Yeast Rehydration
Given my worries about a stuck fermentation, I rehydrated the yeast to improve their heath and give me better odds. I filled three drinking glasses with hot water and a splash of cold water to get it to about 105F. I then split up the yeast and poured them into the glasses and stirred it up. The glasses were 2/3 full at this point. I waited 15 minutes, then I put some of the juice in the cups. This had the dual benefit of giving the yeast something to eat to further get them up to speed, and lowering the temperature to decrease the temperature difference between the yeast mixture and the must. After another 15 minutes, I pitched the yeast into the must.

Barbera Stats
Brix: 25 (see above section)
pH: 3.45
TA: .88
Additions: a “heaping” .5 tsp of SO2 to each bin immediately after getting home. .25 tsp SO2 to Rose.
Yeast: BDX added at the 24 hour mark
Rose Yeast: RC 212 added at 24 hour mark

September 23 – Day 1 Yeast pitched around 3pm
September 24 – Day 2 A little yeast nutrients sprinkled on Mourvèdre. Barbera Brix 21.5.
September 25 – Day 3 Barbera Brix 14. Mourvèdre Brix 10 Rose Brix ?. I added 1oz of Fermaid K to the Barbera.
September 26 – Day 4 Barbera Brix 11. Mourvèdre Brix 9 Rose Brix ?.
September 27 – Day 5 Barbera Brix 10. Mourvèdre Brix 10 Rose Brix 7.


Quick Note about brix I was using my new refractometer to measure Brix (it is a lot easier). But it turns out it’s only really useful in binary solutions, e.g. sugar and water. When a third compound, ethanol, appears, it doesn’t give accurate results. So the above Brix readings aren’t accurate. I moved to using my reliable hydrometer below.


September 28 – Day 6 Barbera Brix 2. Mourvèdre Brix 1 Rose Brix -1. I added 1oz of Fermaid K to the Barbera.
September 29 – Day 7 Barbera Brix 2. Mourvèdre Brix 1.
September 30 – Day 8 Barbera Brix 1. Mourvèdre Brix 1.

October 1 – Press
With Covid being around, Leah and I couldn’t make this a party like usual. So we had to do the pressing all ourselves. I picked up the press from Oak Barrel and got started around 6(?) or so. This year, I was much more aggressive about siphoning. I would siphon one fermentor into a keg and at some point the levels would equal and it wouldn’t go any more. I would then siphon that same siphon into a carboy and it would trickle out a lot more. All in all, from the three bins, I pretty much filled 3 kegs with just siphoning alone! And what I pressed really only amounted to just one keg, it was pretty dry at that point.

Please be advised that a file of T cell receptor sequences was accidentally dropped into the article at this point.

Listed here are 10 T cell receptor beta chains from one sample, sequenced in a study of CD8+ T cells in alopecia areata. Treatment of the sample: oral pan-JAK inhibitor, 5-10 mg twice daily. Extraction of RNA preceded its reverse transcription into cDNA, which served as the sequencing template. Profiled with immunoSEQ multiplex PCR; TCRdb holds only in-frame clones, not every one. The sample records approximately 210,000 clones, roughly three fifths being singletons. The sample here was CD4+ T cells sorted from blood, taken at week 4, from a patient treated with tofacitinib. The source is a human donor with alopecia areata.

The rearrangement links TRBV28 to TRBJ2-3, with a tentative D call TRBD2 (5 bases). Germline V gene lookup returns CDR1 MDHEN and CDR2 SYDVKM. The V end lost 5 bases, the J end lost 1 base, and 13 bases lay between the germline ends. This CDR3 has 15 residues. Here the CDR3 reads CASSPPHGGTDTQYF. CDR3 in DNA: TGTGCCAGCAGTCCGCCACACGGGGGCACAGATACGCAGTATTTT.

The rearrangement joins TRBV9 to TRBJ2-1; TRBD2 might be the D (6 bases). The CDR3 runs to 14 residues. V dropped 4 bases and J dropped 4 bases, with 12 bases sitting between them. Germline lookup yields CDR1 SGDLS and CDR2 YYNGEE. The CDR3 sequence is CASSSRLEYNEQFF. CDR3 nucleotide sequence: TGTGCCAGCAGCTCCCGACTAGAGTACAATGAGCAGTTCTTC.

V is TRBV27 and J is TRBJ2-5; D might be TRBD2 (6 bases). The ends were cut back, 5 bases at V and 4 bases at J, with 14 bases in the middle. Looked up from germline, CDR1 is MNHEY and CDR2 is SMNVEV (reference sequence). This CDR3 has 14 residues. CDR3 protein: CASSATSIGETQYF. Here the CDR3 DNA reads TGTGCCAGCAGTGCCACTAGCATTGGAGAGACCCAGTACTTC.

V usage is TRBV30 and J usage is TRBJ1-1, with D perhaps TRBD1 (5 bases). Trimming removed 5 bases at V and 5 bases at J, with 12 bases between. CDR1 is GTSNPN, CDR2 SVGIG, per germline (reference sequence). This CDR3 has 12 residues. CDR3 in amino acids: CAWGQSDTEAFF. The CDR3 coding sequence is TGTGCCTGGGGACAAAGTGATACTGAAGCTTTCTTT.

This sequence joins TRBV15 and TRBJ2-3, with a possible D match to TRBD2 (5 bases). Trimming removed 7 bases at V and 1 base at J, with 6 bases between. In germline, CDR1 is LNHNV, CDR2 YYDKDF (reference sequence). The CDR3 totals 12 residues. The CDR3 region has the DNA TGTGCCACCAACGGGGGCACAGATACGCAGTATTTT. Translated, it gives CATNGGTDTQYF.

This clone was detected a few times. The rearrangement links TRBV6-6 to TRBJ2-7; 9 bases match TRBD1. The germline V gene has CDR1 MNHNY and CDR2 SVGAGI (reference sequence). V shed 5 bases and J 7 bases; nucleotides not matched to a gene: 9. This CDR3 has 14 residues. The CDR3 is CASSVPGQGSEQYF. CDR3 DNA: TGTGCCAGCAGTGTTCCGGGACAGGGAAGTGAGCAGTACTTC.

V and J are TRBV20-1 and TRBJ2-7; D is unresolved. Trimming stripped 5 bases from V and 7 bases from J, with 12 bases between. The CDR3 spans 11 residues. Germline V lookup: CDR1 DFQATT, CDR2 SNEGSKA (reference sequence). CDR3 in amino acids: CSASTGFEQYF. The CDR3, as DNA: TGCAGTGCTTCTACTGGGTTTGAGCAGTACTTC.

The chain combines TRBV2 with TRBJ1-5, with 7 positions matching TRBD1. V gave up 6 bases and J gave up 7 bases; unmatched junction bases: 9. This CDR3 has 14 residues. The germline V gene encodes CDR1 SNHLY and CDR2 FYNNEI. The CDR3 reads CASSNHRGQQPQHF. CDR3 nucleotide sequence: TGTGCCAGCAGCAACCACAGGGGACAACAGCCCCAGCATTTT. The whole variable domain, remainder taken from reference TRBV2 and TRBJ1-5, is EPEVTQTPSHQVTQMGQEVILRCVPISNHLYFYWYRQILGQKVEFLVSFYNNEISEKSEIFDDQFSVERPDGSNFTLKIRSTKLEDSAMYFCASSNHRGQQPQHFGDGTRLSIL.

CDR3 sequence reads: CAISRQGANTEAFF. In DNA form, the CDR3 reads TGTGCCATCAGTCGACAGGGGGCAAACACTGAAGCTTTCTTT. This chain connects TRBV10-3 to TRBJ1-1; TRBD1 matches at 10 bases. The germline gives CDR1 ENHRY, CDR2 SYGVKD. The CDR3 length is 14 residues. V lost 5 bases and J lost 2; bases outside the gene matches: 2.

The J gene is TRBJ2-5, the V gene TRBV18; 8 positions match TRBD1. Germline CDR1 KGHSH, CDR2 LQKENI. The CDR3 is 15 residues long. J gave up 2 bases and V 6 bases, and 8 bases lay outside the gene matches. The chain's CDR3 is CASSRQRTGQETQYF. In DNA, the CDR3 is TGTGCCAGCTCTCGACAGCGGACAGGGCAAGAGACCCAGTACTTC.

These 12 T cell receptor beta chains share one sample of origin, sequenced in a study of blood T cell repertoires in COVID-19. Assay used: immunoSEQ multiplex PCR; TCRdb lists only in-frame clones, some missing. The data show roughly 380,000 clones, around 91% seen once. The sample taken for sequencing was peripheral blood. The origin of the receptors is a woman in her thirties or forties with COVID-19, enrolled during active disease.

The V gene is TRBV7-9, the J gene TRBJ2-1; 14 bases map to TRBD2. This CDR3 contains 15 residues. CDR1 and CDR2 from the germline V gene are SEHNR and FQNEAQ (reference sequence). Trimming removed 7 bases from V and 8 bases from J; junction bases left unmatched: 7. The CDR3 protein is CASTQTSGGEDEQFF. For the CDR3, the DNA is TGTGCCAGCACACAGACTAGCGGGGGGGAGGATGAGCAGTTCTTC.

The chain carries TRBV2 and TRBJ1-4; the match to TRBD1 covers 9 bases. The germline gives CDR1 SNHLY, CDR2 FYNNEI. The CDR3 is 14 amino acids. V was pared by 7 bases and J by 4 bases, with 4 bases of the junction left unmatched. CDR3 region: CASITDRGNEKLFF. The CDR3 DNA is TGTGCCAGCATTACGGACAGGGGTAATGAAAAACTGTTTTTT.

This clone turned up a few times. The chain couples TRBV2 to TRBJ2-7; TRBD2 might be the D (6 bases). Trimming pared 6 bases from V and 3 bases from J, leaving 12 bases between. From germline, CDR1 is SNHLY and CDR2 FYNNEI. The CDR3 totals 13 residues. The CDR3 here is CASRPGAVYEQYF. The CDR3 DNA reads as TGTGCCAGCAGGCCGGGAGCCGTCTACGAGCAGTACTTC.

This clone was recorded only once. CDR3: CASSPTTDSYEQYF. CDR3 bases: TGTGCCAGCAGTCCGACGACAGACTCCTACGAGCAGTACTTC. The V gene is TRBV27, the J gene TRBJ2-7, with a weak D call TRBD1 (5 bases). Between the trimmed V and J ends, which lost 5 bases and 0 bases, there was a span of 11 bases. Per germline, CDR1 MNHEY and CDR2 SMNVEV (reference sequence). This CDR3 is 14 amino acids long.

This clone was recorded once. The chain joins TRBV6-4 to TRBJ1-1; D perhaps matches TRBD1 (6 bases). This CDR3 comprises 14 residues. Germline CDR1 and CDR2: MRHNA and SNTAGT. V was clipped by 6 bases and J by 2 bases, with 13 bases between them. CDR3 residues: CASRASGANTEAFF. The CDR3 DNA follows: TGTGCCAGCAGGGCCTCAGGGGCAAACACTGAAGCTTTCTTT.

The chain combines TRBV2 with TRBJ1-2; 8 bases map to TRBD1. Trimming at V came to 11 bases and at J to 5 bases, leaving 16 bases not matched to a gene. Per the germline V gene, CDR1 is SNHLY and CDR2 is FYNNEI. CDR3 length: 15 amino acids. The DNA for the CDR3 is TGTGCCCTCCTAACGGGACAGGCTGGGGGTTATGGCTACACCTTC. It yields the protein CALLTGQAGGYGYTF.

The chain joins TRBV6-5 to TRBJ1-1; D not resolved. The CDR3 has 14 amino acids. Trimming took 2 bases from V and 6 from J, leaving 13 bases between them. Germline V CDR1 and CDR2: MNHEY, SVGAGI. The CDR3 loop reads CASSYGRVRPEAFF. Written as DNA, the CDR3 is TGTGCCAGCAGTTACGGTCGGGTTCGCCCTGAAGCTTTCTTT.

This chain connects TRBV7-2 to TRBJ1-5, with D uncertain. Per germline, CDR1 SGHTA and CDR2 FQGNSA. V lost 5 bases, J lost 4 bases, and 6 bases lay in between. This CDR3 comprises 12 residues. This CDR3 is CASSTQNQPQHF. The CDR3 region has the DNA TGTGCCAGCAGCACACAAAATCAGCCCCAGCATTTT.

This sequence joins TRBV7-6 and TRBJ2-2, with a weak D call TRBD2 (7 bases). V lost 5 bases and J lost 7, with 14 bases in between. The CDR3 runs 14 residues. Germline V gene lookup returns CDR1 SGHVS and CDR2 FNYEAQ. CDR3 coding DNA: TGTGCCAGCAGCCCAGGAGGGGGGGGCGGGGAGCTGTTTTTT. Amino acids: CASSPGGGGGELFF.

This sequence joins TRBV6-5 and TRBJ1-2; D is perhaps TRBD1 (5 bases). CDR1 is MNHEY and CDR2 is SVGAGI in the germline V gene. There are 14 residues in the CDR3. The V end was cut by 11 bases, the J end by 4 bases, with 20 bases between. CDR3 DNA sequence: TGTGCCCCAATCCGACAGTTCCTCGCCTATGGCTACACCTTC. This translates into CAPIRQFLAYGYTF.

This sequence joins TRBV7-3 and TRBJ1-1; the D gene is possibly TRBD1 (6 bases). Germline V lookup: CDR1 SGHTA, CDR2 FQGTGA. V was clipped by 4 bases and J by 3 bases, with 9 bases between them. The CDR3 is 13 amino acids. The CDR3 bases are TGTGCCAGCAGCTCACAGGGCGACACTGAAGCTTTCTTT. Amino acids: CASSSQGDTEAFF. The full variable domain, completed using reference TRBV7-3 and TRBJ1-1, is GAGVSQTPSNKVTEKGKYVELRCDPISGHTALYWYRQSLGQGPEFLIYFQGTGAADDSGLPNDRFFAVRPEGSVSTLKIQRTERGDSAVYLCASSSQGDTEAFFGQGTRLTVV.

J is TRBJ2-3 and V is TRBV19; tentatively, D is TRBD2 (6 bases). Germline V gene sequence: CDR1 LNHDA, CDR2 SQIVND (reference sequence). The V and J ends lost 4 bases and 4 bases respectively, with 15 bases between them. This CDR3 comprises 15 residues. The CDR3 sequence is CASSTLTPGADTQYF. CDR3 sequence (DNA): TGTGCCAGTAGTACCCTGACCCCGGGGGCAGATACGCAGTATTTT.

I’ve got the pressing down pretty well. One full fermentor can fully fit in the press at a time. This makes it neat and easy, three fermentors equals three pressings. I did the pressing, and Leah collected the wine. We did a pretty good job, we’re experienced, but we still made a mess. After the three Barbera fermentors, we pressed the Mourvèdre. I didn’t bother siphoning that since those smaller containers were easier to move, and no sense separating it if there is only one keg’s worth anyway. I ended both the Barbera and Mourvèdre with half a carboy each, so in the interest of making things easy. I just blended them together now (I don’t really have 6 one gallon vessels). I also racked the 6 gallons of Rose fermenting in the bucket into a 5 gallon carboy (there was a lot of wasted lees at the bottom). At this point, I have:
#1 Barbera – Free++
#2 Barbera – Free+
#4 Barbera – Free
#5 Barbera – Press
#6 Mourvèdre
carboy (6gal) 50/50 split of Mourvèdre and Barbera
carboy (5gal) of Barbera Rose.

I also checked the brix now if full liquid form. I’m feel pretty good that it fully fermented. I think I can read -1 Brix on all wine, and tasting it was very sweet at all. Hurray!

October 20 – First Racking
I did the first racking of the gross lees today and it went very smoothly. Having an extra carboy is very useful to use the least amount of effort:
#2 Barbera – Free+ => #3
#1 Barbera – Free++ => #2
#6 Mourvèdre => #1
#5 Barbera – Press => #6
#4 Barbera – Free => #5

I then topped #3 and #2 with the other Free in #5. Then I topped the rest with the 50/50 carboy. And I collected all the dregs of all vessels into another carboy. At this point, I have all full kegs, and one very dirty carboy. In a few days that carboy will settle and I’ll rack the top of it into another carboy that fits.

I also added 40ppm SO2 to all vessels.